George Wilbur Peck
|George Wilbur Peck|
|17th Governor of Wisconsin|
January 5, 1891 – January 7, 1895
|Preceded by||William D. Hoard|
|Succeeded by||William H. Upham|
|9th Mayor of Milwaukee|
1890 – November 11, 1890
|Preceded by||Thomas H. Brown|
|Succeeded by||Peter J. Somers|
September 28, 1840|
Henderson, New York, US
|Died||April 16, 1916
Milwaukee, Wisconsin, US
|Resting place||Forest Home Cemetery
|Political party||Democratic Party|
|Spouse(s)||Francena Rowley Peck|
|Parents||David B. Peck
Alzina P. (Joslin) Peck
|Alma mater||Union College|
|Service/branch||10th Wisconsin Regiment|
|Years of service||1863–1866|
Peck was born in 1840 in Henderson, New York, the oldest of three children of David B. and Alzina P. (Joslin) Peck. In 1843, the family moved to what is now Cold Spring, Wisconsin. Peck attended public school until age 15, when he was apprenticed in the printing trade. He married Francena Rowley in 1860 and they had two sons. In 1863 he enlisted in the 10th Wisconsin Regiment as a private. He was taken prisoner and held at Libby Prison in Richmond, Virginia. After he was released in a prisoner exchange, he was appointed to West Point Military Academy by Abraham Lincoln. He was promoted to lieutenant and served until the regiment mustered out in 1866.
Peck became a newspaper publisher who founded newspapers in Ripon and La Crosse, Wisconsin. His La Crosse newspaper, The Sun, was founded in 1874. In 1878 Peck moved the newspaper to Milwaukee, renaming it Peck's Sun. The weekly newspaper contained Peck's humorous writings, including his famous "Peck's Bad Boy" stories.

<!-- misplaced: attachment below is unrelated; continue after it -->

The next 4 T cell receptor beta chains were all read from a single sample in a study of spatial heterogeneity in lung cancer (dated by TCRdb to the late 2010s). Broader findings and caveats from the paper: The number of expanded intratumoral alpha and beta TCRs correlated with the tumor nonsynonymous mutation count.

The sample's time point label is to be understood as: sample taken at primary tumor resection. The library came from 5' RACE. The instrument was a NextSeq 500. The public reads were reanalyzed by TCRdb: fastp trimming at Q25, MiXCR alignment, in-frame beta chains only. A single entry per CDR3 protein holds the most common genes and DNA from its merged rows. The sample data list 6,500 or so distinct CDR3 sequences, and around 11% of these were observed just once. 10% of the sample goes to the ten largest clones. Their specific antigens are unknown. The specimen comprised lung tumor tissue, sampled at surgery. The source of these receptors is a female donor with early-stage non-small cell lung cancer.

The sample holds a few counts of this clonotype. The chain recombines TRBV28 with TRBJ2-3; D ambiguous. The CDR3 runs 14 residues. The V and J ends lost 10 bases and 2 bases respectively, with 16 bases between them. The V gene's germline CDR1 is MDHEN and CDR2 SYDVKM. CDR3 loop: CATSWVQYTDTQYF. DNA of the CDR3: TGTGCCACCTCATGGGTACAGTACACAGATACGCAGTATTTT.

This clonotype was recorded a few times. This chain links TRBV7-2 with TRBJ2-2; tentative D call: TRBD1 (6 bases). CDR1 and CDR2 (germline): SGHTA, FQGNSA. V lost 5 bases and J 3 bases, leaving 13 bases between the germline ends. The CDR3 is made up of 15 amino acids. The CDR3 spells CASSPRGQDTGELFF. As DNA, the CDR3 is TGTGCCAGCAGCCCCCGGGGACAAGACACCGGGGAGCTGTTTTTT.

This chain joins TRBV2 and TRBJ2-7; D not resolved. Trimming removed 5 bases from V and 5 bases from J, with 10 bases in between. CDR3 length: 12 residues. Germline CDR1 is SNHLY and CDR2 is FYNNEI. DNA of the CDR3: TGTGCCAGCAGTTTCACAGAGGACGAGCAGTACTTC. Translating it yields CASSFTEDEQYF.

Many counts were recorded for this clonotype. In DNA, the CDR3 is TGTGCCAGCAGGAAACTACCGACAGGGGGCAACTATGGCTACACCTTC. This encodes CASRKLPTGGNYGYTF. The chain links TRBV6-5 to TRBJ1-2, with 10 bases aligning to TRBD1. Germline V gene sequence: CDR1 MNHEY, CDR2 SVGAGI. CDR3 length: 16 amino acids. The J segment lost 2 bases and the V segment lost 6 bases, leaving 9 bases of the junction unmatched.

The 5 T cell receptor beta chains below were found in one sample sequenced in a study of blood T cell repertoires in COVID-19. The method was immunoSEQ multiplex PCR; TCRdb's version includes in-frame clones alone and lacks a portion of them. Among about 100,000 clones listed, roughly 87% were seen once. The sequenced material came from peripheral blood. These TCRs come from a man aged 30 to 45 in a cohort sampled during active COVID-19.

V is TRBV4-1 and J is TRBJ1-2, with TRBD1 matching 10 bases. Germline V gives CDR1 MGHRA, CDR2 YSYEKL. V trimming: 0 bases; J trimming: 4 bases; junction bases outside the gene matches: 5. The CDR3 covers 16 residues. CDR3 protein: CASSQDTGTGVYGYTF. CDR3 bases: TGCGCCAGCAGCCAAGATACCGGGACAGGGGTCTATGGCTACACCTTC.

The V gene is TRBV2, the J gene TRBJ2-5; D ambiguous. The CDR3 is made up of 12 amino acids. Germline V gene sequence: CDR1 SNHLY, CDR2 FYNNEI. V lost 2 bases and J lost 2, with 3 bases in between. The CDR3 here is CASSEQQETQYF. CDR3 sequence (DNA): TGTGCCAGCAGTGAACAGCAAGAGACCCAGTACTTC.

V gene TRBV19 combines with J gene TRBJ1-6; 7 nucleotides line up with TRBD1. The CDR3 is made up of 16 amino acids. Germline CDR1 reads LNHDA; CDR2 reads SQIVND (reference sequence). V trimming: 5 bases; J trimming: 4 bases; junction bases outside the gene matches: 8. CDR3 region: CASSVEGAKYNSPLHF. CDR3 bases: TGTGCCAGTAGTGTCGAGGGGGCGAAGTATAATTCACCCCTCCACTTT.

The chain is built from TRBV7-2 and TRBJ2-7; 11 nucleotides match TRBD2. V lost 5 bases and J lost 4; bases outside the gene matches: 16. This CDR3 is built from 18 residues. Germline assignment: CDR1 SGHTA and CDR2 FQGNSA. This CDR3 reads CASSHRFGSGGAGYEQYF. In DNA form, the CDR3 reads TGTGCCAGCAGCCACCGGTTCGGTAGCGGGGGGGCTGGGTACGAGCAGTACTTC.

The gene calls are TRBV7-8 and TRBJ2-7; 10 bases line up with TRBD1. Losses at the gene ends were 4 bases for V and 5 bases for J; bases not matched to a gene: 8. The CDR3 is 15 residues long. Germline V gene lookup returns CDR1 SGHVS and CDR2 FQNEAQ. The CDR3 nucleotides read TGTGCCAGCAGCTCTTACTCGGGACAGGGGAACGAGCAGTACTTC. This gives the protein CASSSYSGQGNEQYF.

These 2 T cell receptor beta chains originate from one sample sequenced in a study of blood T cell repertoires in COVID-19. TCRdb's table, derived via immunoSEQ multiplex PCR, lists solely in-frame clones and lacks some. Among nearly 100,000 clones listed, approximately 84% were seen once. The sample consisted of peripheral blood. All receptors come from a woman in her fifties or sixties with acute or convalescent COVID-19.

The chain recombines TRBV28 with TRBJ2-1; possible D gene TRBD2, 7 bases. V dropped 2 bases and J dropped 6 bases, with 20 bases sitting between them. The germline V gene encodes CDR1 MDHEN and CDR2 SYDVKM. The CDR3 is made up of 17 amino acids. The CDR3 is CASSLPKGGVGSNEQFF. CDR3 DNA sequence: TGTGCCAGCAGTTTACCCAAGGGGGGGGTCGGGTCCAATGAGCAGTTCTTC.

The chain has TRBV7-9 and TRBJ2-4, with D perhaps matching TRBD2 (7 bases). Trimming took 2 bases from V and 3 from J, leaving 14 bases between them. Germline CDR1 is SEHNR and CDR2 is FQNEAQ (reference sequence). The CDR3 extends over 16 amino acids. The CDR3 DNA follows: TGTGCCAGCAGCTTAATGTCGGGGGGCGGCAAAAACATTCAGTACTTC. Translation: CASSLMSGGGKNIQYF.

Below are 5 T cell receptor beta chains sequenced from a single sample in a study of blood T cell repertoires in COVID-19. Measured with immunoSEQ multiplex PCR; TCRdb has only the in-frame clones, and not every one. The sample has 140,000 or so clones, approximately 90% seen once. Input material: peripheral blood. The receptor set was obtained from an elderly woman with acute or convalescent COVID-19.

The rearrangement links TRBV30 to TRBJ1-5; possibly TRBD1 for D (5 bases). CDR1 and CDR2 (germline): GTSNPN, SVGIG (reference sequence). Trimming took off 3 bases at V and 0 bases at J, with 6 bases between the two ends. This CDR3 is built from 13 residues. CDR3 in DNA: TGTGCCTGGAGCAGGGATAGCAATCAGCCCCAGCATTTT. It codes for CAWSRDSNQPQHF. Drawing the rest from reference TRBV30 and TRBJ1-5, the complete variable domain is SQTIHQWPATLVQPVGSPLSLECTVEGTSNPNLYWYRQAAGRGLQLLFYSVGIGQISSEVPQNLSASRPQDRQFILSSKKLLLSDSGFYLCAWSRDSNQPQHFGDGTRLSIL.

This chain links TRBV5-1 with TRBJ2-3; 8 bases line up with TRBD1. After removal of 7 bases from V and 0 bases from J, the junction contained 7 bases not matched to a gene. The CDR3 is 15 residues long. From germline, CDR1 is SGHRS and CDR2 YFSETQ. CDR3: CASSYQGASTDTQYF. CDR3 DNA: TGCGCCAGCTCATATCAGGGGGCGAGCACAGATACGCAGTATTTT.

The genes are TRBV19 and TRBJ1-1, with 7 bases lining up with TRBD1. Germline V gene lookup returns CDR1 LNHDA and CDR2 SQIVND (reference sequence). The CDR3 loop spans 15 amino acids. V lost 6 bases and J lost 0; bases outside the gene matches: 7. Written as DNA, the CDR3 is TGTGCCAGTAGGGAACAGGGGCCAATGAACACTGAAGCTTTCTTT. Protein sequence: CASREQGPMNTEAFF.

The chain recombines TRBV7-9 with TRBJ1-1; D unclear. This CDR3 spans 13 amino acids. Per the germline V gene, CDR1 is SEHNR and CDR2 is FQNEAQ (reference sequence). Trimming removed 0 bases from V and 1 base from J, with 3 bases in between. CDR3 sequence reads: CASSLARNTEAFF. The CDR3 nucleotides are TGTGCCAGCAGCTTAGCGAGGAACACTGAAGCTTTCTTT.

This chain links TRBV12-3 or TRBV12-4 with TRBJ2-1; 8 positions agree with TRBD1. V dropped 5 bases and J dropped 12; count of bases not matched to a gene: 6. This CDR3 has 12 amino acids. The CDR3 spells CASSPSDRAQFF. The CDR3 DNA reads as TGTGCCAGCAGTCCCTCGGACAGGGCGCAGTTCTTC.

In the spring of 1890 Peck ran for mayor of Milwaukee. A Democrat, Peck was elected despite a Republican majority in the city. The state's Democratic leaders took notice and made Peck the party's nominee for the 1890 gubernatorial race. Peck won the election, beating the incumbent William Hoard, and resigned as Milwaukee's mayor on November 11, 1890. He was reelected as governor in 1892, defeating Republican John C. Spooner, but lost a third term to William Upham in 1894. He ran again in 1904 but lost to the incumbent Robert M. La Follette, Sr..
Peck died in 1916 in Milwaukee at age 75 of Bright's disease and was buried at Forest Home Cemetery. After his death, his "Peck's Bad Boy" writings became the basis for several films and a short-lived television show, including Peck's Bad Boy and Peck's Bad Girl.
- Greasley, Philip A. (2001). Dictionary of Midwestern Literature, Volume 1: The Authors. Indiana University Press. p. 406.
- Wisconsin. Legislature. Senate (1917). Journal of Proceedings. Wisconsin. Legislature. p. 149.
- "George W. Peck from Wisconsin Authors and Their Works 1918 by Charles Rounds". Wisconsin Electronic Reader. Retrieved May 17, 2014.
- "Historical People". Forest Home Cemetery. Retrieved May 17, 2014.
- "Academic Dictionaries and EncyclopediasPeck's bad boy". Wisconsin Electronic Reader. Retrieved May 17, 2014.
- Leszczak, Bob (2012). Single Season Sitcoms, 1948–1979: A Complete Guide. McFarland. p. 154.
|Wikimedia Commons has media related to George Wilbur Peck.|
- Works by George Wilbur Peck at Project Gutenberg
- Works by or about George Wilbur Peck at Internet Archive
- Works by George Wilbur Peck at LibriVox (public domain audiobooks)
- George W. Peck at the Internet Movie Database
- George Wilbur Peck at Find a Grave
- Many George W. Peck stories read in Mister Ron's Basement Podcast, now indexed for convenience
Thomas H. Brown
|Mayor of Milwaukee
Peter J. Somers
William D. Hoard
|Governor of Wisconsin
William H. Upham